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The Choice of Employment Arrangement in the Market for Hospitalist Services

Author

Listed:
  • Guy David

    () (The Wharton School, University of Pennsylvania)

  • Lorens A. Helmchen

    () (Division of Health Policy and Administration, School of Public Health, University of Illinois at Chicago)

Abstract

Hospitalists specialize in the management of patients who are hospitalized. Despite a uniformity of work sites, educational backgrounds, and tasks, however, newly available survey data from the American Hospital Association and the Society of Hospital Medicine reveal substantial diversity in employment arrangements. We reconcile these observations by noting that the two principal players on the health care continuum—primary care physicians who refer their patients and hospitals who admit them—have strong but differing motives for using hospitalists. We show how strategic interaction between the two players may give rise to multiple equilibria in which either the primary care physician group or the hospital ends up being the sole employer of hospitalists in a given market. Over time, the growing infrequency of hospitalization and variation in the cost of setting up a hospitalist program may explain the shifting predominance of different employment arrangements.

Suggested Citation

  • Guy David & Lorens A. Helmchen, 2007. "The Choice of Employment Arrangement in the Market for Hospitalist Services," Southern Economic Journal, Southern Economic Association, vol. 73(3), pages 604-622, January.
  • Handle: RePEc:sej:ancoec:v:73:3:y:2007:p:604-622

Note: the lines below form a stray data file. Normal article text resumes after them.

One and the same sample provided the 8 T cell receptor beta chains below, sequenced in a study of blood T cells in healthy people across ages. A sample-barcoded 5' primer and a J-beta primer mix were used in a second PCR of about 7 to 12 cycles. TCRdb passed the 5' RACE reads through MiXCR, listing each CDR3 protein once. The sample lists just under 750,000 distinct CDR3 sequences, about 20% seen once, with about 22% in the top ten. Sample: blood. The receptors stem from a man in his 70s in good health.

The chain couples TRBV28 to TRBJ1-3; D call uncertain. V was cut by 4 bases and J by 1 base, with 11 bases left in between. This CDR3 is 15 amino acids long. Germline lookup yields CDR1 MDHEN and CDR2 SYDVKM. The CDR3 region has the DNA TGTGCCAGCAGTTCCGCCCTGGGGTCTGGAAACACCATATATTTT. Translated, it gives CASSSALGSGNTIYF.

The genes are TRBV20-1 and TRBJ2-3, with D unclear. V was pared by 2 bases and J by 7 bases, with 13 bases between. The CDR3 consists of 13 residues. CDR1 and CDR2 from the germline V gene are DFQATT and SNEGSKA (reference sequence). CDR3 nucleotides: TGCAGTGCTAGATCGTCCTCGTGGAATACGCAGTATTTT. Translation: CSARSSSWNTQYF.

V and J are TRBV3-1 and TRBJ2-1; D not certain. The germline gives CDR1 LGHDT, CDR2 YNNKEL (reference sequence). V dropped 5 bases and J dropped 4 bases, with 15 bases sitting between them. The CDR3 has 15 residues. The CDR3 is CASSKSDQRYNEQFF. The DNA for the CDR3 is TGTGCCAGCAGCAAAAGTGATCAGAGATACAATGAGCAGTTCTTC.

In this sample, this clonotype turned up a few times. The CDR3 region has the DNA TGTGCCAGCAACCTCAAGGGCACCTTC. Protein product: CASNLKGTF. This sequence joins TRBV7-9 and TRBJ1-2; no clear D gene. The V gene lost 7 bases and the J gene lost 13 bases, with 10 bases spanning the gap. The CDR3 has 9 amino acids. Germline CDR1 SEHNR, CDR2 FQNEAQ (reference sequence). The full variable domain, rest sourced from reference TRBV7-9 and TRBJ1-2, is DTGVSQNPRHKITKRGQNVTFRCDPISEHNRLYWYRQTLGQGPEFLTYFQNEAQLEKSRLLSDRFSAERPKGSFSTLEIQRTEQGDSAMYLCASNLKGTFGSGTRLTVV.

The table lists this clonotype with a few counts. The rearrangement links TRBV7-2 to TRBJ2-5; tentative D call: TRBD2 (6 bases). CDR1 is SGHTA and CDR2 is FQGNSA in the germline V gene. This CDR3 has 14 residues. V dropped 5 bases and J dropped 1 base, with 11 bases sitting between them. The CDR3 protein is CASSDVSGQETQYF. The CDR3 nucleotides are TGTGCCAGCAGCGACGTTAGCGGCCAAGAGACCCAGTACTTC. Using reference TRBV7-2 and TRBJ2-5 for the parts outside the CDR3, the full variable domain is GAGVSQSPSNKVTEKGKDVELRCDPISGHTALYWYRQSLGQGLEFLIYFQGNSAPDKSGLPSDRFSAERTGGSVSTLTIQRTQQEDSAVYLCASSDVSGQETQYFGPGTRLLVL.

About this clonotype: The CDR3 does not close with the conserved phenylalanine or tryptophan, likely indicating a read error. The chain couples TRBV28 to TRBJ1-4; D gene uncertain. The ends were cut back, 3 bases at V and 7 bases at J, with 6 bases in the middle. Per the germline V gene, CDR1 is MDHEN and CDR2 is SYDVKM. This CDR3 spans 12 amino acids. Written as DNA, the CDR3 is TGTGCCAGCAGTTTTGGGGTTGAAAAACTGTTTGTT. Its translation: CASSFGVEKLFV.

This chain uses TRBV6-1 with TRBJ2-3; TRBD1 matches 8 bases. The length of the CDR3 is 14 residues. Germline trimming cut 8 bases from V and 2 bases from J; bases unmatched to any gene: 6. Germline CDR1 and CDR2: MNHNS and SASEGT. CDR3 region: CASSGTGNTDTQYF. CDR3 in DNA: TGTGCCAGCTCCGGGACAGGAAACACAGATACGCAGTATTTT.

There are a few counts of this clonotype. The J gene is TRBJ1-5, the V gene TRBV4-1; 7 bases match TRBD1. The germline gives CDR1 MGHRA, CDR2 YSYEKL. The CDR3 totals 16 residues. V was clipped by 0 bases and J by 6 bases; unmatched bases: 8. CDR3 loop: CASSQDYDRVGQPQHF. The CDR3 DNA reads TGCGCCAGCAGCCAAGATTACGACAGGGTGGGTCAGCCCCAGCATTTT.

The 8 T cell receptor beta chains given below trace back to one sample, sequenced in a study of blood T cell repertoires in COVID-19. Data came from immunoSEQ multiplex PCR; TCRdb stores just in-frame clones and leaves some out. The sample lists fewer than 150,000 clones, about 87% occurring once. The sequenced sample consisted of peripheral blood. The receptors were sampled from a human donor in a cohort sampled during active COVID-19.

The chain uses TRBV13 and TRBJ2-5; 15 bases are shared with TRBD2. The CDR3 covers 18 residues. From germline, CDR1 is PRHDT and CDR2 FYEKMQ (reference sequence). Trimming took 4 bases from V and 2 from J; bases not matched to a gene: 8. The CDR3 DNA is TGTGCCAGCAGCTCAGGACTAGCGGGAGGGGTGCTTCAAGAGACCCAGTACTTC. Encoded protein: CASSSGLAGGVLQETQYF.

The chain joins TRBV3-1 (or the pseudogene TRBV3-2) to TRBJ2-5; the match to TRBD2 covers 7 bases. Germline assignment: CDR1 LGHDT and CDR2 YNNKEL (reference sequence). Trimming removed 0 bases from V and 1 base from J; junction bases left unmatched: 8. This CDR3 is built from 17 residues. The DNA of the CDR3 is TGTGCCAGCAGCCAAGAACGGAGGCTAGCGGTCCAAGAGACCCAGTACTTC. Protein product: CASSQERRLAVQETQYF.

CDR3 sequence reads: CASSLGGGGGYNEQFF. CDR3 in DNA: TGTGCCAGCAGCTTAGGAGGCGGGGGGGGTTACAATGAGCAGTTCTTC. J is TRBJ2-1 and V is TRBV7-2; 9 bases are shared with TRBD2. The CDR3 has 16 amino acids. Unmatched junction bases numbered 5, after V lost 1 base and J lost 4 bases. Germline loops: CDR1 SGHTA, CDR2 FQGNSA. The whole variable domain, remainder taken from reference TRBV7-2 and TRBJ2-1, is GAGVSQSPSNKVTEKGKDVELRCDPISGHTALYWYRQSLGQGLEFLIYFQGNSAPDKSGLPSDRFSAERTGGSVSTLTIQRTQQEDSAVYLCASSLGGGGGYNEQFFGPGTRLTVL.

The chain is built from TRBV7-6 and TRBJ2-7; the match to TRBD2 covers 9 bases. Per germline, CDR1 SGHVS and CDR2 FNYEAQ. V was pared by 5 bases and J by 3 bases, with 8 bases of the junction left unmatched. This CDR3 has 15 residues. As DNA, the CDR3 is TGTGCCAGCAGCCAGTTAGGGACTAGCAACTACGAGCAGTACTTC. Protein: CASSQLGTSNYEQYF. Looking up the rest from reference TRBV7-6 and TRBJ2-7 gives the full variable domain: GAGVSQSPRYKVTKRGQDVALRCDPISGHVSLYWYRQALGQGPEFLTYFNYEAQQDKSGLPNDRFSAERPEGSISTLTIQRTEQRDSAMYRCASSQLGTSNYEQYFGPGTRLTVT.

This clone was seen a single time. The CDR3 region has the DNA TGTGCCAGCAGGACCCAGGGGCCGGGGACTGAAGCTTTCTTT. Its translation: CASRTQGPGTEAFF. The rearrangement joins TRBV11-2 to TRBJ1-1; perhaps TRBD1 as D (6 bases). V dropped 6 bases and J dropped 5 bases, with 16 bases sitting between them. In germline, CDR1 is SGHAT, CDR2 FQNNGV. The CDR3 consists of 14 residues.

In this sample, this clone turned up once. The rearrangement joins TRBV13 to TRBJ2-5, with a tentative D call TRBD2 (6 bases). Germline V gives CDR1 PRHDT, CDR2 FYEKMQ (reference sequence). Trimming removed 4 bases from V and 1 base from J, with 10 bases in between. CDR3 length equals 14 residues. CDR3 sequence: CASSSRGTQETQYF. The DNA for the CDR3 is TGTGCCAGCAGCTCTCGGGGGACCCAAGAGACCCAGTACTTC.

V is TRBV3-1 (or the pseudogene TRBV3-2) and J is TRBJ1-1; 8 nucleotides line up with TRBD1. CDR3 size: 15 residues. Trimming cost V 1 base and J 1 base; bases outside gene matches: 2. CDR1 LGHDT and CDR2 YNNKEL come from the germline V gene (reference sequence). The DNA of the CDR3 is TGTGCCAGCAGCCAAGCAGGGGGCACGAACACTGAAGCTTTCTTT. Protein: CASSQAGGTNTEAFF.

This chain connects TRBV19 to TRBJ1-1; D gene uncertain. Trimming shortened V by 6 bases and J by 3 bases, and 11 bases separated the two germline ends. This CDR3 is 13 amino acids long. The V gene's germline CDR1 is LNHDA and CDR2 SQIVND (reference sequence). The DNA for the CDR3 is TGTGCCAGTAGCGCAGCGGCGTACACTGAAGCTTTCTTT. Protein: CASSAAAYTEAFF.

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    Citations

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    Cited by:

    1. Richard J. Cebula, 2008. "Small Firm Size and Health Insurance: A Private Enterprise Perspective," Journal of Private Enterprise, The Association of Private Enterprise Education, vol. 24(Fall 2008), pages 51-77.
    2. Cebula, Richard, 2010. "Effects of Health Insurance and Medical Care Inflation on Voluntary Enlistment in the Army: An Empirical Study in the United States," MPRA Paper 51246, University Library of Munich, Germany.
    3. Guy David & Lorens A. Helmchen & Robert A. Henderson, 2009. "Does advanced medical technology encourage hospitalist use and their direct employment by hospitals?," Health Economics, John Wiley & Sons, Ltd., vol. 18(2), pages 237-247.

    More about this item

    JEL classification:

    • I11 - Health, Education, and Welfare - - Health - - - Analysis of Health Care Markets
    • J23 - Labor and Demographic Economics - - Demand and Supply of Labor - - - Labor Demand
    • J24 - Labor and Demographic Economics - - Demand and Supply of Labor - - - Human Capital; Skills; Occupational Choice; Labor Productivity
    • J44 - Labor and Demographic Economics - - Particular Labor Markets - - - Professional Labor Markets and Occupations

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